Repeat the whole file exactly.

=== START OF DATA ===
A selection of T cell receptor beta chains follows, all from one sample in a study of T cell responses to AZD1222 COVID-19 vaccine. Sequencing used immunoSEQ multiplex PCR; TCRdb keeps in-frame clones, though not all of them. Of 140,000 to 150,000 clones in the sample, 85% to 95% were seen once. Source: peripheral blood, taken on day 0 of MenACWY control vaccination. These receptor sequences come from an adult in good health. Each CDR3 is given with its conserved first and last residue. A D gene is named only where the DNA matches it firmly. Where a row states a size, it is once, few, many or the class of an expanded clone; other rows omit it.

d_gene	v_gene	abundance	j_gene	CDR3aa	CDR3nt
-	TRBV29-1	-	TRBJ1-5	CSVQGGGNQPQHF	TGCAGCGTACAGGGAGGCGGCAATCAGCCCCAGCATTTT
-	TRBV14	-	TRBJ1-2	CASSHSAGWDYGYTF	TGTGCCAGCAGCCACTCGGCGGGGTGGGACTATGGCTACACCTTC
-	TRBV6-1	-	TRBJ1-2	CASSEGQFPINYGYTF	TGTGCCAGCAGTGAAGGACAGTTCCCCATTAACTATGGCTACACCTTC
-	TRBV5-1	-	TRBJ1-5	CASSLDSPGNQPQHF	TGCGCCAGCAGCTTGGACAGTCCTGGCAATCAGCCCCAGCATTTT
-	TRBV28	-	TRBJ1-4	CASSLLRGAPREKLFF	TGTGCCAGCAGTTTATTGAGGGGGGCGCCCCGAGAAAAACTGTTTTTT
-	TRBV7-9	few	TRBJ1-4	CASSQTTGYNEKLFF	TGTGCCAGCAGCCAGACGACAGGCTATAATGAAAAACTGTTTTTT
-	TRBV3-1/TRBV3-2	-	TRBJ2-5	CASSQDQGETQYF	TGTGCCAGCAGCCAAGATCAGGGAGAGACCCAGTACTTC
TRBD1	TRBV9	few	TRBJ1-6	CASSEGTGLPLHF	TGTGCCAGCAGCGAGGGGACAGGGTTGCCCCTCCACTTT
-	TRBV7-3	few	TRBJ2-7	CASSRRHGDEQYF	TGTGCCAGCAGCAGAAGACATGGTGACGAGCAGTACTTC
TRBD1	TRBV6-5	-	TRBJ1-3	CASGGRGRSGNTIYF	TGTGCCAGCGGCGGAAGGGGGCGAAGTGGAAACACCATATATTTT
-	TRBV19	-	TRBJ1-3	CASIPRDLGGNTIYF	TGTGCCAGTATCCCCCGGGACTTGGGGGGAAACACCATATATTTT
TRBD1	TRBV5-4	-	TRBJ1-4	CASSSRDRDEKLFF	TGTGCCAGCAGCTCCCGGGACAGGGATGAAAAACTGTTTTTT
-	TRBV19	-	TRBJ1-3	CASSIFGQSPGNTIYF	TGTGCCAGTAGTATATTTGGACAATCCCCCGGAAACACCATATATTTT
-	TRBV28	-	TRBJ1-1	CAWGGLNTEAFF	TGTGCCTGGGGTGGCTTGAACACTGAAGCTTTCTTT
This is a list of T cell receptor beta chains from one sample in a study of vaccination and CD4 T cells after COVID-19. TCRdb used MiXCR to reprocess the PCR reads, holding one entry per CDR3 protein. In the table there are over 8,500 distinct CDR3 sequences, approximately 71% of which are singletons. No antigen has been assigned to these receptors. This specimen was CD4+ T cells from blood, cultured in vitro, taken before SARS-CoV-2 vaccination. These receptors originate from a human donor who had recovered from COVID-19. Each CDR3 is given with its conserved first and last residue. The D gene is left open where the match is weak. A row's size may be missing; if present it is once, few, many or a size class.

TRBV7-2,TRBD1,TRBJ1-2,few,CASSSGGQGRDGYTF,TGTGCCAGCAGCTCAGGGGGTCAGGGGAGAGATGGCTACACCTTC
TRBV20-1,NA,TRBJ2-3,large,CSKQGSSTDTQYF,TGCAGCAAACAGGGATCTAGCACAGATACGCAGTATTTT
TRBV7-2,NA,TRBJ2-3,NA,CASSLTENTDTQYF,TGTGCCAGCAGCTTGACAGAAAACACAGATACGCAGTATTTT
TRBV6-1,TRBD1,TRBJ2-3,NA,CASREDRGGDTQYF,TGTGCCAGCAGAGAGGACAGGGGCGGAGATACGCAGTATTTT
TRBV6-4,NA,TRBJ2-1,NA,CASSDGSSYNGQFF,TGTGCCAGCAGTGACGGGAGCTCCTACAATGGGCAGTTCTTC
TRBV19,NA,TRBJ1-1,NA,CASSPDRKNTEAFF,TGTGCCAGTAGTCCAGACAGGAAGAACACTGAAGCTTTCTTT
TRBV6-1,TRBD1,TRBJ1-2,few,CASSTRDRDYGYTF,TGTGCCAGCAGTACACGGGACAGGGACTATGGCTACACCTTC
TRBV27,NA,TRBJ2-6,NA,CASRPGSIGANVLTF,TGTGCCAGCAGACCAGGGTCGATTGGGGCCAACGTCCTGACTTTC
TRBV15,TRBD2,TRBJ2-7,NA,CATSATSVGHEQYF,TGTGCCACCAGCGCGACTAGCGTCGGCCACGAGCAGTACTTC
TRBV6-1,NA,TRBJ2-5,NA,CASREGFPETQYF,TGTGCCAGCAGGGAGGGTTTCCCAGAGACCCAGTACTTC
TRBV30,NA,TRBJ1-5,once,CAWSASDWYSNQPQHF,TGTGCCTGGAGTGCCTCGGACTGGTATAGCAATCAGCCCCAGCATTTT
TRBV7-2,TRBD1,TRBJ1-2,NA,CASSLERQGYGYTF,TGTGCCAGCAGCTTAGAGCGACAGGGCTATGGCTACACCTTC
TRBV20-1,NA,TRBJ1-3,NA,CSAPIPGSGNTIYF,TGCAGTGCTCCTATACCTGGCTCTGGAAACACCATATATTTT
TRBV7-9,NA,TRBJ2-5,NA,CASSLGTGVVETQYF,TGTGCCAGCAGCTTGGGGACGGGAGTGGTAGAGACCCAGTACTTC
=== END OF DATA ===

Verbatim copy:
A selection of T cell receptor beta chains follows, all from one sample in a study of T cell responses to AZD1222 COVID-19 vaccine. Sequencing used immunoSEQ multiplex PCR; TCRdb keeps in-frame clones, though not all of them. Of 140,000 to 150,000 clones in the sample, 85% to 95% were seen once. Source: peripheral blood, taken on day 0 of MenACWY control vaccination. These receptor sequences come from an adult in good health. Each CDR3 is given with its conserved first and last residue. A D gene is named only where the DNA matches it firmly. Where a row states a size, it is once, few, many or the class of an expanded clone; other rows omit it.

d_gene	v_gene	abundance	j_gene	CDR3aa	CDR3nt
-	TRBV29-1	-	TRBJ1-5	CSVQGGGNQPQHF	TGCAGCGTACAGGGAGGCGGCAATCAGCCCCAGCATTTT
-	TRBV14	-	TRBJ1-2	CASSHSAGWDYGYTF	TGTGCCAGCAGCCACTCGGCGGGGTGGGACTATGGCTACACCTTC
-	TRBV6-1	-	TRBJ1-2	CASSEGQFPINYGYTF	TGTGCCAGCAGTGAAGGACAGTTCCCCATTAACTATGGCTACACCTTC
-	TRBV5-1	-	TRBJ1-5	CASSLDSPGNQPQHF	TGCGCCAGCAGCTTGGACAGTCCTGGCAATCAGCCCCAGCATTTT
-	TRBV28	-	TRBJ1-4	CASSLLRGAPREKLFF	TGTGCCAGCAGTTTATTGAGGGGGGCGCCCCGAGAAAAACTGTTTTTT
-	TRBV7-9	few	TRBJ1-4	CASSQTTGYNEKLFF	TGTGCCAGCAGCCAGACGACAGGCTATAATGAAAAACTGTTTTTT
-	TRBV3-1/TRBV3-2	-	TRBJ2-5	CASSQDQGETQYF	TGTGCCAGCAGCCAAGATCAGGGAGAGACCCAGTACTTC
TRBD1	TRBV9	few	TRBJ1-6	CASSEGTGLPLHF	TGTGCCAGCAGCGAGGGGACAGGGTTGCCCCTCCACTTT
-	TRBV7-3	few	TRBJ2-7	CASSRRHGDEQYF	TGTGCCAGCAGCAGAAGACATGGTGACGAGCAGTACTTC
TRBD1	TRBV6-5	-	TRBJ1-3	CASGGRGRSGNTIYF	TGTGCCAGCGGCGGAAGGGGGCGAAGTGGAAACACCATATATTTT
-	TRBV19	-	TRBJ1-3	CASIPRDLGGNTIYF	TGTGCCAGTATCCCCCGGGACTTGGGGGGAAACACCATATATTTT
TRBD1	TRBV5-4	-	TRBJ1-4	CASSSRDRDEKLFF	TGTGCCAGCAGCTCCCGGGACAGGGATGAAAAACTGTTTTTT
-	TRBV19	-	TRBJ1-3	CASSIFGQSPGNTIYF	TGTGCCAGTAGTATATTTGGACAATCCCCCGGAAACACCATATATTTT
-	TRBV28	-	TRBJ1-1	CAWGGLNTEAFF	TGTGCCTGGGGTGGCTTGAACACTGAAGCTTTCTTT
This is a list of T cell receptor beta chains from one sample in a study of vaccination and CD4 T cells after COVID-19. TCRdb used MiXCR to reprocess the PCR reads, holding one entry per CDR3 protein. In the table there are over 8,500 distinct CDR3 sequences, approximately 71% of which are singletons. No antigen has been assigned to these receptors. This specimen was CD4+ T cells from blood, cultured in vitro, taken before SARS-CoV-2 vaccination. These receptors originate from a human donor who had recovered from COVID-19. Each CDR3 is given with its conserved first and last residue. The D gene is left open where the match is weak. A row's size may be missing; if present it is once, few, many or a size class.

TRBV7-2,TRBD1,TRBJ1-2,few,CASSSGGQGRDGYTF,TGTGCCAGCAGCTCAGGGGGTCAGGGGAGAGATGGCTACACCTTC
TRBV20-1,NA,TRBJ2-3,large,CSKQGSSTDTQYF,TGCAGCAAACAGGGATCTAGCACAGATACGCAGTATTTT
TRBV7-2,NA,TRBJ2-3,NA,CASSLTENTDTQYF,TGTGCCAGCAGCTTGACAGAAAACACAGATACGCAGTATTTT
TRBV6-1,TRBD1,TRBJ2-3,NA,CASREDRGGDTQYF,TGTGCCAGCAGAGAGGACAGGGGCGGAGATACGCAGTATTTT
TRBV6-4,NA,TRBJ2-1,NA,CASSDGSSYNGQFF,TGTGCCAGCAGTGACGGGAGCTCCTACAATGGGCAGTTCTTC
TRBV19,NA,TRBJ1-1,NA,CASSPDRKNTEAFF,TGTGCCAGTAGTCCAGACAGGAAGAACACTGAAGCTTTCTTT
TRBV6-1,TRBD1,TRBJ1-2,few,CASSTRDRDYGYTF,TGTGCCAGCAGTACACGGGACAGGGACTATGGCTACACCTTC
TRBV27,NA,TRBJ2-6,NA,CASRPGSIGANVLTF,TGTGCCAGCAGACCAGGGTCGATTGGGGCCAACGTCCTGACTTTC
TRBV15,TRBD2,TRBJ2-7,NA,CATSATSVGHEQYF,TGTGCCACCAGCGCGACTAGCGTCGGCCACGAGCAGTACTTC
TRBV6-1,NA,TRBJ2-5,NA,CASREGFPETQYF,TGTGCCAGCAGGGAGGGTTTCCCAGAGACCCAGTACTTC
TRBV30,NA,TRBJ1-5,once,CAWSASDWYSNQPQHF,TGTGCCTGGAGTGCCTCGGACTGGTATAGCAATCAGCCCCAGCATTTT
TRBV7-2,TRBD1,TRBJ1-2,NA,CASSLERQGYGYTF,TGTGCCAGCAGCTTAGAGCGACAGGGCTATGGCTACACCTTC
TRBV20-1,NA,TRBJ1-3,NA,CSAPIPGSGNTIYF,TGCAGTGCTCCTATACCTGGCTCTGGAAACACCATATATTTT
TRBV7-9,NA,TRBJ2-5,NA,CASSLGTGVVETQYF,TGTGCCAGCAGCTTGGGGACGGGAGTGGTAGAGACCCAGTACTTC